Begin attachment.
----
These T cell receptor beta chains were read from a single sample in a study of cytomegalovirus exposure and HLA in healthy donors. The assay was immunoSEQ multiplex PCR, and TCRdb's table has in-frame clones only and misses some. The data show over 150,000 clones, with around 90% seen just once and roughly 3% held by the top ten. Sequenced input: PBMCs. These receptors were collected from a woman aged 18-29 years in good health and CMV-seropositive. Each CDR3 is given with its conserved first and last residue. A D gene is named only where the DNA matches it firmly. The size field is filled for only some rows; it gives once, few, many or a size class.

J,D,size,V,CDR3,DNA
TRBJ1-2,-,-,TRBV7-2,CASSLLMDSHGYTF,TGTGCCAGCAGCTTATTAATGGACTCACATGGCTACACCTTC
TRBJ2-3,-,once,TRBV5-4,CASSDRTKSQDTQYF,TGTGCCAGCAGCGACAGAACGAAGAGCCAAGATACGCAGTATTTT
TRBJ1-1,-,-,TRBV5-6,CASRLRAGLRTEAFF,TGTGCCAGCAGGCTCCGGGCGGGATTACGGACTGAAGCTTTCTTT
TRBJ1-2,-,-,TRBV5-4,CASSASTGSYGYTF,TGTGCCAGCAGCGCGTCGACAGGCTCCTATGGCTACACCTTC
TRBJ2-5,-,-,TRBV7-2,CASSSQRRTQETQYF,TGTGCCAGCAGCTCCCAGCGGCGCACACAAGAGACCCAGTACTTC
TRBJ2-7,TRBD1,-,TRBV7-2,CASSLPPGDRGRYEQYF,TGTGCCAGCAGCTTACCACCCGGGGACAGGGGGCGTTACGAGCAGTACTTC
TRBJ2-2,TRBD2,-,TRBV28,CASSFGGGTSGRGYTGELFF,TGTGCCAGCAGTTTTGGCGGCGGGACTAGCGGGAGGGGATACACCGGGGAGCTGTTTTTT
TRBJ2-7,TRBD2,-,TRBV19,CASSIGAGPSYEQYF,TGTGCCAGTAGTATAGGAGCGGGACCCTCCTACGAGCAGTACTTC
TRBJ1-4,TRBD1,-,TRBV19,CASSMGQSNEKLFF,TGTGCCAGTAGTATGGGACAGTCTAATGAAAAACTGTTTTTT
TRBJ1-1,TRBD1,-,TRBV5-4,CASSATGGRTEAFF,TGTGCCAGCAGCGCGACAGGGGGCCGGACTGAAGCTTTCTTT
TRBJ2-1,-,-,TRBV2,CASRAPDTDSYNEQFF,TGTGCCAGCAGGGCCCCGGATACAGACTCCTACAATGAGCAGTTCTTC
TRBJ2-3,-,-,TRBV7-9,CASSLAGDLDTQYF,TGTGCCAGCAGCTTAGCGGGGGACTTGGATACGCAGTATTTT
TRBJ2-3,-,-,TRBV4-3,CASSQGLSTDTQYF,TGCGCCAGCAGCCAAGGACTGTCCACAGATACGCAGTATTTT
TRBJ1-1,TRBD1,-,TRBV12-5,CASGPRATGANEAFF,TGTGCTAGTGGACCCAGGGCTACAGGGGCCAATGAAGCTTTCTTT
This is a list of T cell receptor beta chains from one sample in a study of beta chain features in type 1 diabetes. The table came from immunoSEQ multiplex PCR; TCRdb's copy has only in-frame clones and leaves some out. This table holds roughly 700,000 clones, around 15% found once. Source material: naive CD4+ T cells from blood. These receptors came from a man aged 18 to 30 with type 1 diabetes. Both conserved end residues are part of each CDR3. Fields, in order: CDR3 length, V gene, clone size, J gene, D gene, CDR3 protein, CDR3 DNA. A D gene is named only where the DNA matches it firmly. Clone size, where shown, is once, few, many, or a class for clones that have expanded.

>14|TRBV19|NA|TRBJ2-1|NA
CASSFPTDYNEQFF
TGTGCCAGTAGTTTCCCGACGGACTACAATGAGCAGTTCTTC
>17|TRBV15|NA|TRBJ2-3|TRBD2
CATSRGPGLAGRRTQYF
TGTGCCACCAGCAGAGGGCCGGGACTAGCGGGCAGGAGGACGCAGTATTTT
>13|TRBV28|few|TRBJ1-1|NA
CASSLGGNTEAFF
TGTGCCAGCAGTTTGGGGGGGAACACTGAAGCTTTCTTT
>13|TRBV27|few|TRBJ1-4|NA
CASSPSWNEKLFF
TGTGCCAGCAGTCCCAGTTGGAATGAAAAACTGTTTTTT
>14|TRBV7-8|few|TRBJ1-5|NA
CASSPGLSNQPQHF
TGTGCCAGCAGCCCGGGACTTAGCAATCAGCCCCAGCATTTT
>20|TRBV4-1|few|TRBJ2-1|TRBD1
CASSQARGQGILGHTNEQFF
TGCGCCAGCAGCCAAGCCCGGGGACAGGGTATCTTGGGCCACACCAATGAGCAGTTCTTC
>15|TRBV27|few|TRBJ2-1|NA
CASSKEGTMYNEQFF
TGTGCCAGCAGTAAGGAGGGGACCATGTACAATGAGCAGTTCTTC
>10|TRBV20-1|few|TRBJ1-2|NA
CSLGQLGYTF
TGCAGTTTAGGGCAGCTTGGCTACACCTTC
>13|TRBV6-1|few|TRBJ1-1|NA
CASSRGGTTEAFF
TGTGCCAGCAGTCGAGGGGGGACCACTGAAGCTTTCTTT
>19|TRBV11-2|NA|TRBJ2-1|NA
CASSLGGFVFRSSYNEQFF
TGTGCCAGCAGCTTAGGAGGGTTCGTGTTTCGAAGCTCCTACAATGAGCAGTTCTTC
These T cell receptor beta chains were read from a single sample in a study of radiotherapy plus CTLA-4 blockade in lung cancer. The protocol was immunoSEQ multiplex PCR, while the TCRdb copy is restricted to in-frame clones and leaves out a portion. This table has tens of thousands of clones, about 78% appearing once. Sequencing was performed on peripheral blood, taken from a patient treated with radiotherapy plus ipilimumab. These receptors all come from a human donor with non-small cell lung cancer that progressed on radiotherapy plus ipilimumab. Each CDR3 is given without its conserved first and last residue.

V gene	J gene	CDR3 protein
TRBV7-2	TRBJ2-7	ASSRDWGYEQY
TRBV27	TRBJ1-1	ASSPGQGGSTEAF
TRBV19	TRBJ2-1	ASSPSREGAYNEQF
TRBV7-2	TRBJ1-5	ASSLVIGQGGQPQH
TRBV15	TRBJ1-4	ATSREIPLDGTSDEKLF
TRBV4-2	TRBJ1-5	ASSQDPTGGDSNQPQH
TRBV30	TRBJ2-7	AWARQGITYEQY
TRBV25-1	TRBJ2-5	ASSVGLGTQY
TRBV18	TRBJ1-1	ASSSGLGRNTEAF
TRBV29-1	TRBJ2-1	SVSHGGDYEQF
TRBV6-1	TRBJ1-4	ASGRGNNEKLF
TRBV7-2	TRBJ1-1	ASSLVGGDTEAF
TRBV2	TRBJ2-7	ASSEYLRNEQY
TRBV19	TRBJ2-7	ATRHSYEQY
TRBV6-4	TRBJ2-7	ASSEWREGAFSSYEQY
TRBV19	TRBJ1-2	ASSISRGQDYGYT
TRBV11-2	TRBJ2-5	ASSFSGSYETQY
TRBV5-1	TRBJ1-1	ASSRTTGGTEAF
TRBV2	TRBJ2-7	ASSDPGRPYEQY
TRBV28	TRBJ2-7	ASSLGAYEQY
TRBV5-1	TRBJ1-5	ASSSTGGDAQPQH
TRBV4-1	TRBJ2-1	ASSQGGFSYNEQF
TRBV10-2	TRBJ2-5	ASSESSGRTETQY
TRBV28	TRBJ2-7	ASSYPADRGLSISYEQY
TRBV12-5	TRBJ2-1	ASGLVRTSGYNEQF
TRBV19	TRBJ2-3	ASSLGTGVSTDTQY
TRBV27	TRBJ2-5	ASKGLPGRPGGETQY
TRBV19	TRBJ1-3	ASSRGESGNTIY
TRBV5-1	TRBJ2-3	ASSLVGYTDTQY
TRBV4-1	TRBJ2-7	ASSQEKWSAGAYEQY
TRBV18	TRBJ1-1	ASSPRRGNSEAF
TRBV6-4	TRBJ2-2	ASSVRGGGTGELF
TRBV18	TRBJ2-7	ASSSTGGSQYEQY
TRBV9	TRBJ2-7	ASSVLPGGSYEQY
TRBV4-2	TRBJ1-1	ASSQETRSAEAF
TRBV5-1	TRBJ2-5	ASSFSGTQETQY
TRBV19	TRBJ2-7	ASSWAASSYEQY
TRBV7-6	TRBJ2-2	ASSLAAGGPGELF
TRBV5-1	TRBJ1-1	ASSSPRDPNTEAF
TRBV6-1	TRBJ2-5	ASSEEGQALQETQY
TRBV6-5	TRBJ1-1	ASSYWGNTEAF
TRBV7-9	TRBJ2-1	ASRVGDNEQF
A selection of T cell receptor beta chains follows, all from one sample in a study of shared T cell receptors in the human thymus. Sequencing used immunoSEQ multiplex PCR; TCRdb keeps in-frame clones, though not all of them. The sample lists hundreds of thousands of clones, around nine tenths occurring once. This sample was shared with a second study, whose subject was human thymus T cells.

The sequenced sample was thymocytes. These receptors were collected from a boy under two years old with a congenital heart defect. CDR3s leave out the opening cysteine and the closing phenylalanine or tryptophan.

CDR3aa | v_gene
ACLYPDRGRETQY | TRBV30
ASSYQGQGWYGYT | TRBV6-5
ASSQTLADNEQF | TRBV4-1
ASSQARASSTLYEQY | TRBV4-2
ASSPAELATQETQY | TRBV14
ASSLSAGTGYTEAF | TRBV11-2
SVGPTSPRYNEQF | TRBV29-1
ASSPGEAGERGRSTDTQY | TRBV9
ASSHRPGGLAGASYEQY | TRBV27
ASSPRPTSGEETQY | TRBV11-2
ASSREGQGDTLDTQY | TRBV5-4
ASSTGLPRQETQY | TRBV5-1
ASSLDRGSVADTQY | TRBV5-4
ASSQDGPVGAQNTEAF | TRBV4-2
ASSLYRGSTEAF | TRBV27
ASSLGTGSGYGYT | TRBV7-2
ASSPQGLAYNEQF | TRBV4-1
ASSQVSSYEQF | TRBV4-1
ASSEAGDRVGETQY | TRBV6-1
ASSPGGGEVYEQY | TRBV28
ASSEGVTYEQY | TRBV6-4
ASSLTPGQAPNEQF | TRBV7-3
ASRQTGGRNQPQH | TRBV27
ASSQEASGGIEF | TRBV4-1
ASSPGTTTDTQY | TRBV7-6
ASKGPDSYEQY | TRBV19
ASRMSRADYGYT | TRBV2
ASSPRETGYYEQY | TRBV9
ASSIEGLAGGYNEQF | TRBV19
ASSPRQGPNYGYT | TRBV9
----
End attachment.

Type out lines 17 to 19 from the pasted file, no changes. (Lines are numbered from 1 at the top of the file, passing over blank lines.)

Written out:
This is a list of T cell receptor beta chains from one sample in a study of beta chain features in type 1 diabetes. The table came from immunoSEQ multiplex PCR; TCRdb's copy has only in-frame clones and leaves some out. This table holds roughly 700,000 clones, around 15% found once. Source material: naive CD4+ T cells from blood. These receptors came from a man aged 18 to 30 with type 1 diabetes. Both conserved end residues are part of each CDR3. Fields, in order: CDR3 length, V gene, clone size, J gene, D gene, CDR3 protein, CDR3 DNA. A D gene is named only where the DNA matches it firmly. Clone size, where shown, is once, few, many, or a class for clones that have expanded.

>14|TRBV19|NA|TRBJ2-1|NA
CASSFPTDYNEQFF